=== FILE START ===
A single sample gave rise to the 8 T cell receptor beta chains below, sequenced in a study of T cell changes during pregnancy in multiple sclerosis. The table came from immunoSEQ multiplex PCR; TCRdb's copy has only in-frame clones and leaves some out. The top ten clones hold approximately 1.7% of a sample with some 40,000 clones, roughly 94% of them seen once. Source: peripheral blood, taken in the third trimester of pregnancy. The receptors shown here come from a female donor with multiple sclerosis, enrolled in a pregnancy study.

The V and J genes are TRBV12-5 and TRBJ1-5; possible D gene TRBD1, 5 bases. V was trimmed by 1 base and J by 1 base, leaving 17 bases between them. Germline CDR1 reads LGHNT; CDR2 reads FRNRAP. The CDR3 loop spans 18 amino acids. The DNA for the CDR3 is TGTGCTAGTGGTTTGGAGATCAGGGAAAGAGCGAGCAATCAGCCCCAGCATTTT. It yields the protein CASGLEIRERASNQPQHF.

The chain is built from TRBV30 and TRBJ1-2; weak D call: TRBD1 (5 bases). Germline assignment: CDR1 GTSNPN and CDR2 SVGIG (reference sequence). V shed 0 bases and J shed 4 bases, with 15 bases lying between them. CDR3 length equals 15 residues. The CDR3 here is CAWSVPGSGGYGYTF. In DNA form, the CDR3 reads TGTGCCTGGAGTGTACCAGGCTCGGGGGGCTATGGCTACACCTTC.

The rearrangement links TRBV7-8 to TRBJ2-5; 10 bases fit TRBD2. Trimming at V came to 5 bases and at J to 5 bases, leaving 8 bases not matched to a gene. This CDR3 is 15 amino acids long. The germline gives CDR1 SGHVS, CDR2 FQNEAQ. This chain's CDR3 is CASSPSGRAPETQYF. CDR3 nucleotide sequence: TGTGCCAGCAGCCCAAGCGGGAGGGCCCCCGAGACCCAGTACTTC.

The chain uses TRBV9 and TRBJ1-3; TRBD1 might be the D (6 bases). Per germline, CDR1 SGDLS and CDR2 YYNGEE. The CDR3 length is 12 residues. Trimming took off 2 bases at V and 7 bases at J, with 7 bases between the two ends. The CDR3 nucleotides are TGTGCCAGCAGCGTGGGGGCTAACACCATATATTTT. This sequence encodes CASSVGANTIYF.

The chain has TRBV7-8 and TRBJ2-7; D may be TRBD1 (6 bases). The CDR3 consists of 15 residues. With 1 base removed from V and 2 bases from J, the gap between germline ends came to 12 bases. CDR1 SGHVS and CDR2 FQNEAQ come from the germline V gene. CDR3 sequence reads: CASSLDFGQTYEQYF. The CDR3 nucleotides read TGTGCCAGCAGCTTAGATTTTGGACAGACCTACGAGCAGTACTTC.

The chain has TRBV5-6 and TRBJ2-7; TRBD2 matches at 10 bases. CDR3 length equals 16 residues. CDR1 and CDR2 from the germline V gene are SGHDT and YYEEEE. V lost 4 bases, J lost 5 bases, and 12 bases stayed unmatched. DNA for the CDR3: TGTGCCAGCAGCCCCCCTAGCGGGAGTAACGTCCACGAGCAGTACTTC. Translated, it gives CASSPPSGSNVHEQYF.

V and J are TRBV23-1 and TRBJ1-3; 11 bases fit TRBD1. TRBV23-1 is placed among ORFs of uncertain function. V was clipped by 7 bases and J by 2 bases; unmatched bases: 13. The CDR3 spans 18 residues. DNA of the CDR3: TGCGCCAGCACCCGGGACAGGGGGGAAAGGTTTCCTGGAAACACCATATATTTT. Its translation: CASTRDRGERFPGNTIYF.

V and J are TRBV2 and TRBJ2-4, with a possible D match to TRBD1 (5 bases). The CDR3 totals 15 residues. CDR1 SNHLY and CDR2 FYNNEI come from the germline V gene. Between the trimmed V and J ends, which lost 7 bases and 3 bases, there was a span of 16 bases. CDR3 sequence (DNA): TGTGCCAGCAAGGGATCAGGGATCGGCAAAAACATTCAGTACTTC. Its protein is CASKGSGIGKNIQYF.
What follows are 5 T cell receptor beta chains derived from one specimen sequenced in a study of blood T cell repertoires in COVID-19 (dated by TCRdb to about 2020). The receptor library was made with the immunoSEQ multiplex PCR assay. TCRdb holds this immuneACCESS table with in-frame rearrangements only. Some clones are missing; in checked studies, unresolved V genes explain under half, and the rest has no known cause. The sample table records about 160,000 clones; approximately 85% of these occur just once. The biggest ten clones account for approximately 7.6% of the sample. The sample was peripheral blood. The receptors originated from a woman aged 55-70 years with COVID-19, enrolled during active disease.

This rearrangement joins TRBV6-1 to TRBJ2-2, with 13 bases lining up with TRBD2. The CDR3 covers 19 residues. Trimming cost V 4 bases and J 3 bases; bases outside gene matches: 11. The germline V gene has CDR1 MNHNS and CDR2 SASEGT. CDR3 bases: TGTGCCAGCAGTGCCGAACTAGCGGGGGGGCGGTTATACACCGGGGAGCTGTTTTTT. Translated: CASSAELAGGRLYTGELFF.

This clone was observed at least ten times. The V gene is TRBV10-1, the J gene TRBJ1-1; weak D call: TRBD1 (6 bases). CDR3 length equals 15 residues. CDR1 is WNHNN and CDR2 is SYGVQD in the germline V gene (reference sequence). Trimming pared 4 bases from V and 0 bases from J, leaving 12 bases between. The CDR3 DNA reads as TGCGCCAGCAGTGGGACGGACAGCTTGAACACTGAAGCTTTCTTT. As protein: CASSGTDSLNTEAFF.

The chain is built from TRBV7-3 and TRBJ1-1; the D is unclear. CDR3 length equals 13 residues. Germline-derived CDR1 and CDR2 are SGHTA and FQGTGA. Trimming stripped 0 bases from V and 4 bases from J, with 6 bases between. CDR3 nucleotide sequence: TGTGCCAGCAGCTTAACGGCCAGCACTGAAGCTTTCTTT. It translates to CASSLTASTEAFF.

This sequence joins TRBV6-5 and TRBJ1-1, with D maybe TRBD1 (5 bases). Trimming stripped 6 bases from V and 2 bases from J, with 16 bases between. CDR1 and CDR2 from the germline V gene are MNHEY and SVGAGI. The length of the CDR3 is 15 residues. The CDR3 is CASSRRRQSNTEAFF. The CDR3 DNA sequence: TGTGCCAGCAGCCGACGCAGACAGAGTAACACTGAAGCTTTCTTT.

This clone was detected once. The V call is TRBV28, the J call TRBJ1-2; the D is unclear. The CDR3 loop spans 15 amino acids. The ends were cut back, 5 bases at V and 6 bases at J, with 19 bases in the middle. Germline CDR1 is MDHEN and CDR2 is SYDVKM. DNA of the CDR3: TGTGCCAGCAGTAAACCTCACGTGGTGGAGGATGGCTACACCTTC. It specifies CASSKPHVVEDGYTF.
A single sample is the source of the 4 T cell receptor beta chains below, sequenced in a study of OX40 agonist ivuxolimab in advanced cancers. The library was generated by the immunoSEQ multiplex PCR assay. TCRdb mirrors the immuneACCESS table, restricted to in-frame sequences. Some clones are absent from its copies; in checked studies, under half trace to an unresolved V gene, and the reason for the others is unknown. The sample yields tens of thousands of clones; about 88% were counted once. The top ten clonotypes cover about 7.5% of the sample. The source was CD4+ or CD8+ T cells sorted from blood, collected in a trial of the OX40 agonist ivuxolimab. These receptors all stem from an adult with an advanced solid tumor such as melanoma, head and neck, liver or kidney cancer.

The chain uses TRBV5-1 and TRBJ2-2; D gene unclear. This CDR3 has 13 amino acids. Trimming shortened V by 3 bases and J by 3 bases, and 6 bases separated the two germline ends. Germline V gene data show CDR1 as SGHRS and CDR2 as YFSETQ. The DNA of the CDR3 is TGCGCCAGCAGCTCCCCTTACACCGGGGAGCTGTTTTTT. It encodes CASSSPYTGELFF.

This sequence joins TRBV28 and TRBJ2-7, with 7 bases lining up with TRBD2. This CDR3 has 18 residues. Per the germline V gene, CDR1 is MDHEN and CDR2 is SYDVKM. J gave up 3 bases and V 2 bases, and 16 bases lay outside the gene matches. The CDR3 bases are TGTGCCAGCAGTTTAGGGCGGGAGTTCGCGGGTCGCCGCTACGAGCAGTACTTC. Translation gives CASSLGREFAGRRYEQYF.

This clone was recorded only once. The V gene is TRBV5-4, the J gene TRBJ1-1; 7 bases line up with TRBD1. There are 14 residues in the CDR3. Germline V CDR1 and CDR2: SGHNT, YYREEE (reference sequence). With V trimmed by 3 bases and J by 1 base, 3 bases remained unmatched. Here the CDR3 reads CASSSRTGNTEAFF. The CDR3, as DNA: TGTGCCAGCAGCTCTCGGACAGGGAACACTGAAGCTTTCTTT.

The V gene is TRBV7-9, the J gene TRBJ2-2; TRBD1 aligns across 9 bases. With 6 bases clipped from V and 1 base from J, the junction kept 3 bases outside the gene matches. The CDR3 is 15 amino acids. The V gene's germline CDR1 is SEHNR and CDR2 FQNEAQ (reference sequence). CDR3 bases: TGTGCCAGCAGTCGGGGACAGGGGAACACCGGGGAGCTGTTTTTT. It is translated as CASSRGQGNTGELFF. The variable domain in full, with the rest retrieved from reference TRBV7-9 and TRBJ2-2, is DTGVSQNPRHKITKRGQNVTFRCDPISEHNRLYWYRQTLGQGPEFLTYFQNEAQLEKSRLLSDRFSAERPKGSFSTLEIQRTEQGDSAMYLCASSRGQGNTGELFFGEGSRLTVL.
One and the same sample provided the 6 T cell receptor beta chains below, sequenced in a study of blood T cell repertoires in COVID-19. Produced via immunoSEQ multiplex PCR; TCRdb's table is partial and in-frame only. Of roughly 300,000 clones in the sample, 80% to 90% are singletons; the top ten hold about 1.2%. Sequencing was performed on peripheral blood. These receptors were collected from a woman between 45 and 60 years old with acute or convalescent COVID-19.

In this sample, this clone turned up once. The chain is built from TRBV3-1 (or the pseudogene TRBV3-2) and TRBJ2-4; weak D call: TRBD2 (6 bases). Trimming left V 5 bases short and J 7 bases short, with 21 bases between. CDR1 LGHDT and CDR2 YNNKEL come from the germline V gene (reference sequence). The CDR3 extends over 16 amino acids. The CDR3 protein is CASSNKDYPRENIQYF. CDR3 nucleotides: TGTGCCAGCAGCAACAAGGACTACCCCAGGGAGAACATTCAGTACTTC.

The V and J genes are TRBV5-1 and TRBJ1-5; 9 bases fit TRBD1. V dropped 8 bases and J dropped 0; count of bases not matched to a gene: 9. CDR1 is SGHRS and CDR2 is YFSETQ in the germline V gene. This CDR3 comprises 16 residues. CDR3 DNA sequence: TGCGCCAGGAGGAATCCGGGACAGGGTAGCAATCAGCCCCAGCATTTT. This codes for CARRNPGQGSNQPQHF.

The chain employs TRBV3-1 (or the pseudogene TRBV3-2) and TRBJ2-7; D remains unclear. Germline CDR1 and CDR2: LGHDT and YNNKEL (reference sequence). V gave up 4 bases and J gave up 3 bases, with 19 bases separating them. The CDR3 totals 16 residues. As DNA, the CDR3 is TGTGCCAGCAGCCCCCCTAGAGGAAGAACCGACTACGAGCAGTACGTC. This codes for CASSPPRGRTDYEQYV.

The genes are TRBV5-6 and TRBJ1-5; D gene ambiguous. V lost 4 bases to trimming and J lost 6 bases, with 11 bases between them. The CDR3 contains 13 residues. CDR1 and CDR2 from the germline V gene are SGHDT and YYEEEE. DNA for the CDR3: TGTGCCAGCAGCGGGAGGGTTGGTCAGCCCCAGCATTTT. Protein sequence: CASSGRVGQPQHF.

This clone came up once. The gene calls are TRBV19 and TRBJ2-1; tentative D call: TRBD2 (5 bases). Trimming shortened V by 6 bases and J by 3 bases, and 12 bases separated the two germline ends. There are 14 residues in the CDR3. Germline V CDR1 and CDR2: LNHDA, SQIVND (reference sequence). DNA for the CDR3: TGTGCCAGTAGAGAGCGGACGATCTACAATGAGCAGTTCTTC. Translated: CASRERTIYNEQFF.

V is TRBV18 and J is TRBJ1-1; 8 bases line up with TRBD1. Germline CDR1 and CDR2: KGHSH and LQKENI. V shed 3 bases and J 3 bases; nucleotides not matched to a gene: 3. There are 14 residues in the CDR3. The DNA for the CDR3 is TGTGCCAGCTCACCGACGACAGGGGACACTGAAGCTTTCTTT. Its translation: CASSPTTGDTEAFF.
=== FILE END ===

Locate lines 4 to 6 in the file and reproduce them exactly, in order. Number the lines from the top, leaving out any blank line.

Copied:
The rearrangement links TRBV7-8 to TRBJ2-5; 10 bases fit TRBD2. Trimming at V came to 5 bases and at J to 5 bases, leaving 8 bases not matched to a gene. This CDR3 is 15 amino acids long. The germline gives CDR1 SGHVS, CDR2 FQNEAQ. This chain's CDR3 is CASSPSGRAPETQYF. CDR3 nucleotide sequence: TGTGCCAGCAGCCCAAGCGGGAGGGCCCCCGAGACCCAGTACTTC.

The chain uses TRBV9 and TRBJ1-3; TRBD1 might be the D (6 bases). Per germline, CDR1 SGDLS and CDR2 YYNGEE. The CDR3 length is 12 residues. Trimming took off 2 bases at V and 7 bases at J, with 7 bases between the two ends. The CDR3 nucleotides are TGTGCCAGCAGCGTGGGGGCTAACACCATATATTTT. This sequence encodes CASSVGANTIYF.

The chain has TRBV7-8 and TRBJ2-7; D may be TRBD1 (6 bases). The CDR3 consists of 15 residues. With 1 base removed from V and 2 bases from J, the gap between germline ends came to 12 bases. CDR1 SGHVS and CDR2 FQNEAQ come from the germline V gene. CDR3 sequence reads: CASSLDFGQTYEQYF. The CDR3 nucleotides read TGTGCCAGCAGCTTAGATTTTGGACAGACCTACGAGCAGTACTTC.